The message of "Brighter Faster" displayed on the wall behind the Proxy Project (432 Octavia) is almost synonymous with the interim-use space. Given the recent renaissance Hayes Valley is experiencing, these sky blue letters and the message they convey serve as a fitting note for our transitional neighborhood.
If you walk down Octavia towards Market, you'll see more letters in that circus-marquee font. This piece situated at the corner of Page and Octavia spells out "Great Adventure."
These two painting are part of an ever-growing worldwide collection of messages of positivity by UK-based street artist Ben Eine.
In the world of street art, Ben is as prolific as artists come. His street-based work is found globally from Beijing and Tokyo to New York and Mexico City. Ben — and sometimes his pal Banksy
— search for an urban environment that's just begging for a little pizzazz.
From Graffiti to Street Art
For the untrained eye, the difference between graffiti and street art can be about ambiguous as it gets. Most artists and fans classify street art as constructive and graffiti as destructive to its surroundings.
Before Ben had found his niche in the street art scene, he was just some punk painting trains in the UK.
“I tagged shit for years,” Ben told us candidly. “Painted trains for years, but I got tired of graffiti. I was going to get sent to prison, so I decided to legalize my graffiti so it wasn’t exactly graffiti.”
He started by exploring his fascination with calligraphy — particularly Germanic fonts. According to Ben, he was largely entranced by the style from a rather old bible that a friend had given to him as a present.
“I started painting roller shutters [of shops and bodegas] random letters and numbers on them,” he said. “I was just random tagging them. You never see my name. It made it not graffiti, so it allowed me to paint and not get arrested.”
Now, his letters and numbers are seen on roller shutters throughout blocks of Middlesex Street in London. It’s because of this abundance of his work that Middlesex was nicknamed "Alphabet Street
As the street art phenomenon began to gain traction and the attention of art enthusiasts, Ben's positive messages started symbolizing gentrification.
“When I come to neighborhoods and tag buildings with my style, people say, ‘It’s the beginning of the gentrification process,’” he told us. “I made a street look completely different. It went from looking like shit to looking interesting."
It's this fame that undoubtedly caught the attention of British Prime Minister David Cameron, who gave President Obama one of Ben's works
as a gift for his first official state visit in 2010.
When we asked Ben how it felt to receive this high honor, he replied simply: “Dude, I went to Downing Street and met the fucking prime minister.”
Going from a delinquent under the law to a celebrated artist was something that Ben never comprehended when he started tagging trains all those years ago.
“I’m just like this graffiti kid who rang the doorbell to Downing Street and had lunch with the Prime Minister,” he said animatedly. “It was surreal. You know, I broke the law most of my life and then I wound up at 10 Downing Street. I never went to arts school, I just vandalized stuffed and fucked around and somehow I wound up here.”
Tagging Hayes Valley
In 2011, Ben wanted to make a splash in SF for an upcoming solo show at the White Walls Gallery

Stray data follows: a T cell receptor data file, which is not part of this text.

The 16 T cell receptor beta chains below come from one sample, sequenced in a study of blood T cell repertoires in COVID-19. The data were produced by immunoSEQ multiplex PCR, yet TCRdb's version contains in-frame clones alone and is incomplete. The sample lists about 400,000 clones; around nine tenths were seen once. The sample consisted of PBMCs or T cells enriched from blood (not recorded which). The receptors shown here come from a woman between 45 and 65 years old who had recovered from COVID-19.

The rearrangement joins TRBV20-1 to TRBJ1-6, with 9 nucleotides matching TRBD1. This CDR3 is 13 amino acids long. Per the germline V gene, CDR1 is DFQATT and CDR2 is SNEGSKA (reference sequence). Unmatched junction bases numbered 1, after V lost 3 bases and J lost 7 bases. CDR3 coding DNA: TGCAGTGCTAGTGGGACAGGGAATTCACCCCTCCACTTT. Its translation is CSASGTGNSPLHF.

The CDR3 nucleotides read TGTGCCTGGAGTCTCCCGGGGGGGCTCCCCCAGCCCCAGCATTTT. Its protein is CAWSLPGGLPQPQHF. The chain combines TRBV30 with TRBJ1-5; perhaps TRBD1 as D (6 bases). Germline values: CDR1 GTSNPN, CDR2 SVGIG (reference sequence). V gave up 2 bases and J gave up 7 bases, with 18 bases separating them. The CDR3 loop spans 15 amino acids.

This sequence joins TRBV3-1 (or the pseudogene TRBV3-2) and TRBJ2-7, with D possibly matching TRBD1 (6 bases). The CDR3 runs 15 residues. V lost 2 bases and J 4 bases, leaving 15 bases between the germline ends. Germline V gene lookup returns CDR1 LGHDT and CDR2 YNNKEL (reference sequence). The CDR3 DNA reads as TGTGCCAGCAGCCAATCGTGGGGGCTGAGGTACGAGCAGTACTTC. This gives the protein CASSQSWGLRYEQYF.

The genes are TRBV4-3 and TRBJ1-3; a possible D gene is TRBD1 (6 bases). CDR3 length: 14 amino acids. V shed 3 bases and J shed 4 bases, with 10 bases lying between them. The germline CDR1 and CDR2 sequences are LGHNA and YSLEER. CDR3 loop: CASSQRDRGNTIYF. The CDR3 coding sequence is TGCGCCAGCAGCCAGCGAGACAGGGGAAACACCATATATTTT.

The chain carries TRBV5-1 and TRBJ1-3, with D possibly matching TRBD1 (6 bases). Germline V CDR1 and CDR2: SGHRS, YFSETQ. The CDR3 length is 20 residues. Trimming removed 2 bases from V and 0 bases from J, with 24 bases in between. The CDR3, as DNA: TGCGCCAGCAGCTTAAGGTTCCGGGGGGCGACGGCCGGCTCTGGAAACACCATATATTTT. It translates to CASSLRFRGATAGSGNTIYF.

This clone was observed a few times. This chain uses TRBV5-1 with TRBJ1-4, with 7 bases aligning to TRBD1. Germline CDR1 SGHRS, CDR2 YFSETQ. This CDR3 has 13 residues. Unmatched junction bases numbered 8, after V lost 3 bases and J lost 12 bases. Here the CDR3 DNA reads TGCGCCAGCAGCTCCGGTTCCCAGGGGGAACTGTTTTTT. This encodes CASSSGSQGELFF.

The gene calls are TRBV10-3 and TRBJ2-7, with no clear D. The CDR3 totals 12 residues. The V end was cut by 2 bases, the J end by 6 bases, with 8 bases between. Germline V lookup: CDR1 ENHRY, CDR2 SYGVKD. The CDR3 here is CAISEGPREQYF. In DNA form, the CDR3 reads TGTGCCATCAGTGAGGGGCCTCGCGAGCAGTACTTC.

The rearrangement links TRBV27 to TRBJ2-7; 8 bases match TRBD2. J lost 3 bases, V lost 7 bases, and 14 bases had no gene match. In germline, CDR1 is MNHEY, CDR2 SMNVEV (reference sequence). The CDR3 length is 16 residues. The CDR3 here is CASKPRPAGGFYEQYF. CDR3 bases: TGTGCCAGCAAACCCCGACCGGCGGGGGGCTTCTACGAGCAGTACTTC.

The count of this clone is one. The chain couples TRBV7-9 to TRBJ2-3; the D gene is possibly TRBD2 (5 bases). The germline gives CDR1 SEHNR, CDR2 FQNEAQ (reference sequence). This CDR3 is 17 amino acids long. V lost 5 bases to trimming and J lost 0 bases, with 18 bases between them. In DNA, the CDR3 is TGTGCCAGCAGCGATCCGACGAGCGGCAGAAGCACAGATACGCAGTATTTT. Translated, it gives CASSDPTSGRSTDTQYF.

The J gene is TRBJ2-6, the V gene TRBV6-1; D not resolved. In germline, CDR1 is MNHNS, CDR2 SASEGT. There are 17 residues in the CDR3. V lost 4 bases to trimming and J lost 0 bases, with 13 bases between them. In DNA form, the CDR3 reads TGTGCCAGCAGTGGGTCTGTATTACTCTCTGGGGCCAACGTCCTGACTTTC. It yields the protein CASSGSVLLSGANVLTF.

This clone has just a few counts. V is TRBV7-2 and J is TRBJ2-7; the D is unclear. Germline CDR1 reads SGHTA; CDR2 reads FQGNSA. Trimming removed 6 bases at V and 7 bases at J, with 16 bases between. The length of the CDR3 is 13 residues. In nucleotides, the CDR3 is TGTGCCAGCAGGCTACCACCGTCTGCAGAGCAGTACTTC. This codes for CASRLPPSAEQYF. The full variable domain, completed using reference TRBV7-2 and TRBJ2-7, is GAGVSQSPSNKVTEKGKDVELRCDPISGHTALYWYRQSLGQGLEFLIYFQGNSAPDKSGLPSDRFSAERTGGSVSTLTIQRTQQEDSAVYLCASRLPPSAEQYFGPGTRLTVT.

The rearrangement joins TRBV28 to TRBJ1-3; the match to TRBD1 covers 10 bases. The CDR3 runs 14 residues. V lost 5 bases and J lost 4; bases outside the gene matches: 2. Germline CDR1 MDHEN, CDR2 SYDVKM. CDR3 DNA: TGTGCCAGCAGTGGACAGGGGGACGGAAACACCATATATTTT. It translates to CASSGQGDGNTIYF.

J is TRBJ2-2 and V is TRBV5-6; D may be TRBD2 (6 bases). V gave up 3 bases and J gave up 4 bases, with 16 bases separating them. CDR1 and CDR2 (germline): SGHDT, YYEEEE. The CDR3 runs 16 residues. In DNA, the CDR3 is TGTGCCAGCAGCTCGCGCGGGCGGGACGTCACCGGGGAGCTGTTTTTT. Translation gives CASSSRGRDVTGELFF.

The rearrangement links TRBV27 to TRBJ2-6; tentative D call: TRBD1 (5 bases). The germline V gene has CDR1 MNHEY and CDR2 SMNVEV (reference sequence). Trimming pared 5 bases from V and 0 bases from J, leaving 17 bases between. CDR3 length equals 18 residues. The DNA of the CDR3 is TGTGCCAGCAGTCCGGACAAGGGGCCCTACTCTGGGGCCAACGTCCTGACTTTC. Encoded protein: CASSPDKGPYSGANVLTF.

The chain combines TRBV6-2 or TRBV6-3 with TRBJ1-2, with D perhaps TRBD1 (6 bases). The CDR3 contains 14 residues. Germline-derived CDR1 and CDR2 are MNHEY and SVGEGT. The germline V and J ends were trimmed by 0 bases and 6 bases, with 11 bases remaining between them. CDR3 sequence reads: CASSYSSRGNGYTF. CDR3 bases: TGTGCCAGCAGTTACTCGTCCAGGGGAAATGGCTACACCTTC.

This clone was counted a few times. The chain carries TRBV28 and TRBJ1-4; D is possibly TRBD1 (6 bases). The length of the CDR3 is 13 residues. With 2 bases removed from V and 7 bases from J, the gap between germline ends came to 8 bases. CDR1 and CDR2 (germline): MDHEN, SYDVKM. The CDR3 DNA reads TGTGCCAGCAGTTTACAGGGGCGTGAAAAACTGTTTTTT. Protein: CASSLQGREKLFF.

(886 Geary), so the gallery scoured SF to find walls for him to tag. They ended up finding the Octavia side of the building on Page Street.
“So this is before the Biergarten and the other shit that happened [in Hayes Valley],” he noted. “At the time it was a fucking car park, so he spoke to the guys who owned the Octavia building and they were like, ‘Yeah, cool, paint it.’”
Ben paid for the scaffolding and the spray paint. He even paid $800 to get insurance.
When it came time to paint, Ben already had a concept in mind.
“Well, I travel a lot and my life is like a great adventure. Also, there’s a Biggie Smalls song called 'Kick the Doors.' In this song, he says, ‘I got more rhymes than great adventure.' I thought that was pretty sick.”
It seems that Biggie made an impact on Ben, because he’s written the rap lyric in a handful of places throughout the world. Each location has a different font.
“I’ve written it in Beijing, Tokyo, Copenhagen, London and a few other places,” he explained. “Everyone takes something completely different from great adventure and not a single person has come forward and said, ‘Sick, Biggie Smalls!”
Unlike “Great Adventure," his work for “Brighter Faster” is the only one of its kind. According to Ben, “Brighter Faster” wasn’t intended to be a reflection of the neighborhood, “it just worked out like that.”
Unfortunately, this upbeat fresco’s days in the sun are numbered. As we reported in March
, it will soon be sealed away forever behind a new construction project.
Like most street art, the mural is meant to have a limited duration in the world.
“One of the exciting things about what we do is the street is our art gallery,” he said. “If you’re walking or cycling to work and turn a corner to see a painting of two policeman kissing each other; then two days later it’s gone. It’s exciting and it’s fun. It’s not meant to be there forever.”
That isn’t to say his work won’t be popping up to a city near you in the future. Ben is actually currently living in San Francisco since he moved here in 2012. Among his current projects, he’s preparing for a solo show at Corey Helford Gallery
on June 18th, not to mention the debut of a scarf he designed for Louis Vuitton.
Check out Ben's website
for his latest projects and a catalog of his recent work.